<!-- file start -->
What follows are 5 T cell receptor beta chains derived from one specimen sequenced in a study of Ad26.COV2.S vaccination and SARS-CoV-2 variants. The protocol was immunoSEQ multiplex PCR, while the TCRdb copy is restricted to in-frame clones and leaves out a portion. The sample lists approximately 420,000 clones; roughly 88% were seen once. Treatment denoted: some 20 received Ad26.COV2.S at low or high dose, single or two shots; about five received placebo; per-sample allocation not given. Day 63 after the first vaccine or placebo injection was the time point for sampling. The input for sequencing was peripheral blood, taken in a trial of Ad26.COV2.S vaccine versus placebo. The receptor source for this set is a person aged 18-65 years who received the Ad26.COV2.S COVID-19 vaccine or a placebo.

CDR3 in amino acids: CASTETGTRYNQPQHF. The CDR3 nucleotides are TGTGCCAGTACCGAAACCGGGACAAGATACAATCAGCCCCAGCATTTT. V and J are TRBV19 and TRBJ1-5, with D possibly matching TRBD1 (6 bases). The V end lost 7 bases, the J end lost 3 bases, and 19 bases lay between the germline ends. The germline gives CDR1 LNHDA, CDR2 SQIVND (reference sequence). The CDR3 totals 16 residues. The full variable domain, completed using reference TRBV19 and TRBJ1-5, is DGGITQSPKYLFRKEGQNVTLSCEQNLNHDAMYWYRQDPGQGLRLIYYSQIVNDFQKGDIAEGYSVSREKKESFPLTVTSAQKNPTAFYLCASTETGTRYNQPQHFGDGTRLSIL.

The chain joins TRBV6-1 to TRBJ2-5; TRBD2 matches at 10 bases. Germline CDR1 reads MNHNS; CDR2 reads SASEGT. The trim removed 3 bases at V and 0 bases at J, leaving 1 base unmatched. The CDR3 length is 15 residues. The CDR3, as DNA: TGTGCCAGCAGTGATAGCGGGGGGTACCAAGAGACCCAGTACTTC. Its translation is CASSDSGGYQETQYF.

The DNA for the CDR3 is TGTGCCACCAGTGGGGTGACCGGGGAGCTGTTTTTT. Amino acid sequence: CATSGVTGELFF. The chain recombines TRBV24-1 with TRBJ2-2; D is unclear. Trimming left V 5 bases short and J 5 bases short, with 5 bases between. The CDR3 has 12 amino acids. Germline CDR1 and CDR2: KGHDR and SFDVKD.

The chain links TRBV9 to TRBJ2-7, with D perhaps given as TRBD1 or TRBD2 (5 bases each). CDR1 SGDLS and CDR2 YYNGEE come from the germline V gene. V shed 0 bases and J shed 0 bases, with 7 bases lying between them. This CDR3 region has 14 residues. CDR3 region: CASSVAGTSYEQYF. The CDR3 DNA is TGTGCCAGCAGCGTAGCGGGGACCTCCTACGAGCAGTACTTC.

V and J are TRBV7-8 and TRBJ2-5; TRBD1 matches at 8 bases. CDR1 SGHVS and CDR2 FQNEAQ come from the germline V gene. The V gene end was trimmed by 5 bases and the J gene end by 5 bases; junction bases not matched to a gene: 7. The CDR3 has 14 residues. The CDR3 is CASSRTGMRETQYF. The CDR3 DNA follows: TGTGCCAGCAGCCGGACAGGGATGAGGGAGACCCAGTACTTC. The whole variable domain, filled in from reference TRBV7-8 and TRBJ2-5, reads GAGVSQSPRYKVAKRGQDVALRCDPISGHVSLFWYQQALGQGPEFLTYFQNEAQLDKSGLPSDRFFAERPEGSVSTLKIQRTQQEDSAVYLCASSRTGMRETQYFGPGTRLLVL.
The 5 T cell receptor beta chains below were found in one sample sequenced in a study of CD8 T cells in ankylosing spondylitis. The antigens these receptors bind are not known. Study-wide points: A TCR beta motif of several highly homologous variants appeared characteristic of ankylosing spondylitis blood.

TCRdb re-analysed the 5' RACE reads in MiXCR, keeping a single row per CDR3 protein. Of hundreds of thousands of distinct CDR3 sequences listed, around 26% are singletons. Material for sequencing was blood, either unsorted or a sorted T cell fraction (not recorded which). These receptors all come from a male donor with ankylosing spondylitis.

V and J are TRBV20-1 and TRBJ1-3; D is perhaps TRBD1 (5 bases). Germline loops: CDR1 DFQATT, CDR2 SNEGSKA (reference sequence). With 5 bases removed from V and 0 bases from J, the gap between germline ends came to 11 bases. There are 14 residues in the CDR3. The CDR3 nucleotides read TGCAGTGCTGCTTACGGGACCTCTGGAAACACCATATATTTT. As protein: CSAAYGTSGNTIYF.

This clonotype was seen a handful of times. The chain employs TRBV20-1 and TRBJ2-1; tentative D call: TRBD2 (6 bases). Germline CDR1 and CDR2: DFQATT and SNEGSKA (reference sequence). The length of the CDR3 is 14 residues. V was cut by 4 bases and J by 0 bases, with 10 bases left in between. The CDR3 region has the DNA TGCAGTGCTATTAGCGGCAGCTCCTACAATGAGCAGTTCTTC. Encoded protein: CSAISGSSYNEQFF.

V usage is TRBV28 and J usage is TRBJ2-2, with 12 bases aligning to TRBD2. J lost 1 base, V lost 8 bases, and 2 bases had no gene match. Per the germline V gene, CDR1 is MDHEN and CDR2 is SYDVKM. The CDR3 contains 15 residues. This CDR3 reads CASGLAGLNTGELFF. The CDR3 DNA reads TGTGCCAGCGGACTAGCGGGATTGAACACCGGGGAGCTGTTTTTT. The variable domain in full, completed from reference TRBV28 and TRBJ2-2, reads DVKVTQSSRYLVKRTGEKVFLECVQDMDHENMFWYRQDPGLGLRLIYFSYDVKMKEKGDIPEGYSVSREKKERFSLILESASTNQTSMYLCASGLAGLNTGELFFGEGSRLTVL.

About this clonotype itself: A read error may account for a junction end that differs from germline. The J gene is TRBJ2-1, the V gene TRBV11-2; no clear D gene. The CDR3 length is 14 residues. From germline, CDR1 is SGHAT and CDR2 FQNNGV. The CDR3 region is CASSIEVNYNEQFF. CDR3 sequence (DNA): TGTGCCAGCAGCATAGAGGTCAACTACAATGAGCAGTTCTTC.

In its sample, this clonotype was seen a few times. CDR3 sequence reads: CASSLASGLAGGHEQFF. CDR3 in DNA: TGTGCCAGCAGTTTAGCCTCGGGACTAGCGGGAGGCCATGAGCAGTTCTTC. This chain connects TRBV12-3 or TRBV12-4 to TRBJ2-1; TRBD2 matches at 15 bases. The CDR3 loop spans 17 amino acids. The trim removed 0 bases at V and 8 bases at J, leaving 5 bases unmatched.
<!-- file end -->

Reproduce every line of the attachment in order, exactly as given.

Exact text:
What follows are 5 T cell receptor beta chains derived from one specimen sequenced in a study of Ad26.COV2.S vaccination and SARS-CoV-2 variants. The protocol was immunoSEQ multiplex PCR, while the TCRdb copy is restricted to in-frame clones and leaves out a portion. The sample lists approximately 420,000 clones; roughly 88% were seen once. Treatment denoted: some 20 received Ad26.COV2.S at low or high dose, single or two shots; about five received placebo; per-sample allocation not given. Day 63 after the first vaccine or placebo injection was the time point for sampling. The input for sequencing was peripheral blood, taken in a trial of Ad26.COV2.S vaccine versus placebo. The receptor source for this set is a person aged 18-65 years who received the Ad26.COV2.S COVID-19 vaccine or a placebo.

CDR3 in amino acids: CASTETGTRYNQPQHF. The CDR3 nucleotides are TGTGCCAGTACCGAAACCGGGACAAGATACAATCAGCCCCAGCATTTT. V and J are TRBV19 and TRBJ1-5, with D possibly matching TRBD1 (6 bases). The V end lost 7 bases, the J end lost 3 bases, and 19 bases lay between the germline ends. The germline gives CDR1 LNHDA, CDR2 SQIVND (reference sequence). The CDR3 totals 16 residues. The full variable domain, completed using reference TRBV19 and TRBJ1-5, is DGGITQSPKYLFRKEGQNVTLSCEQNLNHDAMYWYRQDPGQGLRLIYYSQIVNDFQKGDIAEGYSVSREKKESFPLTVTSAQKNPTAFYLCASTETGTRYNQPQHFGDGTRLSIL.

The chain joins TRBV6-1 to TRBJ2-5; TRBD2 matches at 10 bases. Germline CDR1 reads MNHNS; CDR2 reads SASEGT. The trim removed 3 bases at V and 0 bases at J, leaving 1 base unmatched. The CDR3 length is 15 residues. The CDR3, as DNA: TGTGCCAGCAGTGATAGCGGGGGGTACCAAGAGACCCAGTACTTC. Its translation is CASSDSGGYQETQYF.

The DNA for the CDR3 is TGTGCCACCAGTGGGGTGACCGGGGAGCTGTTTTTT. Amino acid sequence: CATSGVTGELFF. The chain recombines TRBV24-1 with TRBJ2-2; D is unclear. Trimming left V 5 bases short and J 5 bases short, with 5 bases between. The CDR3 has 12 amino acids. Germline CDR1 and CDR2: KGHDR and SFDVKD.

The chain links TRBV9 to TRBJ2-7, with D perhaps given as TRBD1 or TRBD2 (5 bases each). CDR1 SGDLS and CDR2 YYNGEE come from the germline V gene. V shed 0 bases and J shed 0 bases, with 7 bases lying between them. This CDR3 region has 14 residues. CDR3 region: CASSVAGTSYEQYF. The CDR3 DNA is TGTGCCAGCAGCGTAGCGGGGACCTCCTACGAGCAGTACTTC.

V and J are TRBV7-8 and TRBJ2-5; TRBD1 matches at 8 bases. CDR1 SGHVS and CDR2 FQNEAQ come from the germline V gene. The V gene end was trimmed by 5 bases and the J gene end by 5 bases; junction bases not matched to a gene: 7. The CDR3 has 14 residues. The CDR3 is CASSRTGMRETQYF. The CDR3 DNA follows: TGTGCCAGCAGCCGGACAGGGATGAGGGAGACCCAGTACTTC. The whole variable domain, filled in from reference TRBV7-8 and TRBJ2-5, reads GAGVSQSPRYKVAKRGQDVALRCDPISGHVSLFWYQQALGQGPEFLTYFQNEAQLDKSGLPSDRFFAERPEGSVSTLKIQRTQQEDSAVYLCASSRTGMRETQYFGPGTRLLVL.
The 5 T cell receptor beta chains below were found in one sample sequenced in a study of CD8 T cells in ankylosing spondylitis. The antigens these receptors bind are not known. Study-wide points: A TCR beta motif of several highly homologous variants appeared characteristic of ankylosing spondylitis blood.

TCRdb re-analysed the 5' RACE reads in MiXCR, keeping a single row per CDR3 protein. Of hundreds of thousands of distinct CDR3 sequences listed, around 26% are singletons. Material for sequencing was blood, either unsorted or a sorted T cell fraction (not recorded which). These receptors all come from a male donor with ankylosing spondylitis.

V and J are TRBV20-1 and TRBJ1-3; D is perhaps TRBD1 (5 bases). Germline loops: CDR1 DFQATT, CDR2 SNEGSKA (reference sequence). With 5 bases removed from V and 0 bases from J, the gap between germline ends came to 11 bases. There are 14 residues in the CDR3. The CDR3 nucleotides read TGCAGTGCTGCTTACGGGACCTCTGGAAACACCATATATTTT. As protein: CSAAYGTSGNTIYF.

This clonotype was seen a handful of times. The chain employs TRBV20-1 and TRBJ2-1; tentative D call: TRBD2 (6 bases). Germline CDR1 and CDR2: DFQATT and SNEGSKA (reference sequence). The length of the CDR3 is 14 residues. V was cut by 4 bases and J by 0 bases, with 10 bases left in between. The CDR3 region has the DNA TGCAGTGCTATTAGCGGCAGCTCCTACAATGAGCAGTTCTTC. Encoded protein: CSAISGSSYNEQFF.

V usage is TRBV28 and J usage is TRBJ2-2, with 12 bases aligning to TRBD2. J lost 1 base, V lost 8 bases, and 2 bases had no gene match. Per the germline V gene, CDR1 is MDHEN and CDR2 is SYDVKM. The CDR3 contains 15 residues. This CDR3 reads CASGLAGLNTGELFF. The CDR3 DNA reads TGTGCCAGCGGACTAGCGGGATTGAACACCGGGGAGCTGTTTTTT. The variable domain in full, completed from reference TRBV28 and TRBJ2-2, reads DVKVTQSSRYLVKRTGEKVFLECVQDMDHENMFWYRQDPGLGLRLIYFSYDVKMKEKGDIPEGYSVSREKKERFSLILESASTNQTSMYLCASGLAGLNTGELFFGEGSRLTVL.

About this clonotype itself: A read error may account for a junction end that differs from germline. The J gene is TRBJ2-1, the V gene TRBV11-2; no clear D gene. The CDR3 length is 14 residues. From germline, CDR1 is SGHAT and CDR2 FQNNGV. The CDR3 region is CASSIEVNYNEQFF. CDR3 sequence (DNA): TGTGCCAGCAGCATAGAGGTCAACTACAATGAGCAGTTCTTC.

In its sample, this clonotype was seen a few times. CDR3 sequence reads: CASSLASGLAGGHEQFF. CDR3 in DNA: TGTGCCAGCAGTTTAGCCTCGGGACTAGCGGGAGGCCATGAGCAGTTCTTC. This chain connects TRBV12-3 or TRBV12-4 to TRBJ2-1; TRBD2 matches at 15 bases. The CDR3 loop spans 17 amino acids. The trim removed 0 bases at V and 8 bases at J, leaving 5 bases unmatched.